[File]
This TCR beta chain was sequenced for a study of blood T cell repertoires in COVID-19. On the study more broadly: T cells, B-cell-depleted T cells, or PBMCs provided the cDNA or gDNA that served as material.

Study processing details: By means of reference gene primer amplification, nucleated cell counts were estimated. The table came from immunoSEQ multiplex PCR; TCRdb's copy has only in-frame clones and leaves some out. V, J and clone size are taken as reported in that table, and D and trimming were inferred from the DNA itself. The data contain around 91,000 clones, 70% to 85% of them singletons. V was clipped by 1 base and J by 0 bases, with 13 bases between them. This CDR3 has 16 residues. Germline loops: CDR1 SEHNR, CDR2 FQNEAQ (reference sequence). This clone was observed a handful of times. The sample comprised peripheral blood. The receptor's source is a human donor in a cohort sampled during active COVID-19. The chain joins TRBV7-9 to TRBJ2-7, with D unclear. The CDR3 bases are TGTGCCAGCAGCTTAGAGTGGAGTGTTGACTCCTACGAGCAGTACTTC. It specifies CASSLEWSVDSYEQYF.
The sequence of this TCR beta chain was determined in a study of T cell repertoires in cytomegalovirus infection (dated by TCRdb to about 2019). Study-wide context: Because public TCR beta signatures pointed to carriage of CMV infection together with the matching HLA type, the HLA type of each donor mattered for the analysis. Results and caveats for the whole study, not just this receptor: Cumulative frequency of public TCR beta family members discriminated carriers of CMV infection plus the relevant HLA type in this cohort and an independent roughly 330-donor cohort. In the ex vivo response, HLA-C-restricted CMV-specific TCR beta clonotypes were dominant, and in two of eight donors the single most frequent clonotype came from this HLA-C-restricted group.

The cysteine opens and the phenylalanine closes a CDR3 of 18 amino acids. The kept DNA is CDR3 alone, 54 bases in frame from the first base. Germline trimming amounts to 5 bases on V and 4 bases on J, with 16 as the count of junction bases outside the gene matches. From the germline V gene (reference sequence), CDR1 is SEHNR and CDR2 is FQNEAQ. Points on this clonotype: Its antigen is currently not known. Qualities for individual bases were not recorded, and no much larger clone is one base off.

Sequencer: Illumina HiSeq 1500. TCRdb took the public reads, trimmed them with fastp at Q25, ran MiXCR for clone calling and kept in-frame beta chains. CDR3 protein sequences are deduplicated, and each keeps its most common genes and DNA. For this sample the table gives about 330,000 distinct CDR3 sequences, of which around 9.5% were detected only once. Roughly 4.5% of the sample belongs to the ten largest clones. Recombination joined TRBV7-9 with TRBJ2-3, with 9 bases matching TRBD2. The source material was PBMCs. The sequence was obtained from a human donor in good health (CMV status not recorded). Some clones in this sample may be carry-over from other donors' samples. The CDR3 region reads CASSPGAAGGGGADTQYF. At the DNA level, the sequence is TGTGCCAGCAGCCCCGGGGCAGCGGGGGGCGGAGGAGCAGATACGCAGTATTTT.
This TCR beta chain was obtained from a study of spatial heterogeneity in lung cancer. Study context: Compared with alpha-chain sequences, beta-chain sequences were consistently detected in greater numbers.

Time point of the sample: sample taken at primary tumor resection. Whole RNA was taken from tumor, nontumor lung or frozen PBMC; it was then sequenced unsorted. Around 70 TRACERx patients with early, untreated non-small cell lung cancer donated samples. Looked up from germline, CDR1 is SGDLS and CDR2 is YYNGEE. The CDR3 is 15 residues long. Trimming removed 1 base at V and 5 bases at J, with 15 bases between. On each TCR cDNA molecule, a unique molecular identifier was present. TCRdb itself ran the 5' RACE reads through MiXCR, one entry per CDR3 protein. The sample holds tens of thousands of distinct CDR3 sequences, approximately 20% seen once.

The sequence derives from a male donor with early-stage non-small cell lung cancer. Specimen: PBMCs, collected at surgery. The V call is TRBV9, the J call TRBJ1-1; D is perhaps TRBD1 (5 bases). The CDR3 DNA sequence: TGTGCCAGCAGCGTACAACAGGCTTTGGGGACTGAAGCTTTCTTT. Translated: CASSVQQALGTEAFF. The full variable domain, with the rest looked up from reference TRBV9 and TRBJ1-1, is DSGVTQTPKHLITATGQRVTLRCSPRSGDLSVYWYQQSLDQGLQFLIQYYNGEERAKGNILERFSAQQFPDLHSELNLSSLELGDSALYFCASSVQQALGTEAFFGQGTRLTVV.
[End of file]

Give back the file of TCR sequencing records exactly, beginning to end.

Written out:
This TCR beta chain was sequenced for a study of blood T cell repertoires in COVID-19. On the study more broadly: T cells, B-cell-depleted T cells, or PBMCs provided the cDNA or gDNA that served as material.

Study processing details: By means of reference gene primer amplification, nucleated cell counts were estimated. The table came from immunoSEQ multiplex PCR; TCRdb's copy has only in-frame clones and leaves some out. V, J and clone size are taken as reported in that table, and D and trimming were inferred from the DNA itself. The data contain around 91,000 clones, 70% to 85% of them singletons. V was clipped by 1 base and J by 0 bases, with 13 bases between them. This CDR3 has 16 residues. Germline loops: CDR1 SEHNR, CDR2 FQNEAQ (reference sequence). This clone was observed a handful of times. The sample comprised peripheral blood. The receptor's source is a human donor in a cohort sampled during active COVID-19. The chain joins TRBV7-9 to TRBJ2-7, with D unclear. The CDR3 bases are TGTGCCAGCAGCTTAGAGTGGAGTGTTGACTCCTACGAGCAGTACTTC. It specifies CASSLEWSVDSYEQYF.
The sequence of this TCR beta chain was determined in a study of T cell repertoires in cytomegalovirus infection (dated by TCRdb to about 2019). Study-wide context: Because public TCR beta signatures pointed to carriage of CMV infection together with the matching HLA type, the HLA type of each donor mattered for the analysis. Results and caveats for the whole study, not just this receptor: Cumulative frequency of public TCR beta family members discriminated carriers of CMV infection plus the relevant HLA type in this cohort and an independent roughly 330-donor cohort. In the ex vivo response, HLA-C-restricted CMV-specific TCR beta clonotypes were dominant, and in two of eight donors the single most frequent clonotype came from this HLA-C-restricted group.

The cysteine opens and the phenylalanine closes a CDR3 of 18 amino acids. The kept DNA is CDR3 alone, 54 bases in frame from the first base. Germline trimming amounts to 5 bases on V and 4 bases on J, with 16 as the count of junction bases outside the gene matches. From the germline V gene (reference sequence), CDR1 is SEHNR and CDR2 is FQNEAQ. Points on this clonotype: Its antigen is currently not known. Qualities for individual bases were not recorded, and no much larger clone is one base off.

Sequencer: Illumina HiSeq 1500. TCRdb took the public reads, trimmed them with fastp at Q25, ran MiXCR for clone calling and kept in-frame beta chains. CDR3 protein sequences are deduplicated, and each keeps its most common genes and DNA. For this sample the table gives about 330,000 distinct CDR3 sequences, of which around 9.5% were detected only once. Roughly 4.5% of the sample belongs to the ten largest clones. Recombination joined TRBV7-9 with TRBJ2-3, with 9 bases matching TRBD2. The source material was PBMCs. The sequence was obtained from a human donor in good health (CMV status not recorded). Some clones in this sample may be carry-over from other donors' samples. The CDR3 region reads CASSPGAAGGGGADTQYF. At the DNA level, the sequence is TGTGCCAGCAGCCCCGGGGCAGCGGGGGGCGGAGGAGCAGATACGCAGTATTTT.
This TCR beta chain was obtained from a study of spatial heterogeneity in lung cancer. Study context: Compared with alpha-chain sequences, beta-chain sequences were consistently detected in greater numbers.

Time point of the sample: sample taken at primary tumor resection. Whole RNA was taken from tumor, nontumor lung or frozen PBMC; it was then sequenced unsorted. Around 70 TRACERx patients with early, untreated non-small cell lung cancer donated samples. Looked up from germline, CDR1 is SGDLS and CDR2 is YYNGEE. The CDR3 is 15 residues long. Trimming removed 1 base at V and 5 bases at J, with 15 bases between. On each TCR cDNA molecule, a unique molecular identifier was present. TCRdb itself ran the 5' RACE reads through MiXCR, one entry per CDR3 protein. The sample holds tens of thousands of distinct CDR3 sequences, approximately 20% seen once.

The sequence derives from a male donor with early-stage non-small cell lung cancer. Specimen: PBMCs, collected at surgery. The V call is TRBV9, the J call TRBJ1-1; D is perhaps TRBD1 (5 bases). The CDR3 DNA sequence: TGTGCCAGCAGCGTACAACAGGCTTTGGGGACTGAAGCTTTCTTT. Translated: CASSVQQALGTEAFF. The full variable domain, with the rest looked up from reference TRBV9 and TRBJ1-1, is DSGVTQTPKHLITATGQRVTLRCSPRSGDLSVYWYQQSLDQGLQFLIQYYNGEERAKGNILERFSAQQFPDLHSELNLSSLELGDSALYFCASSVQQALGTEAFFGQGTRLTVV.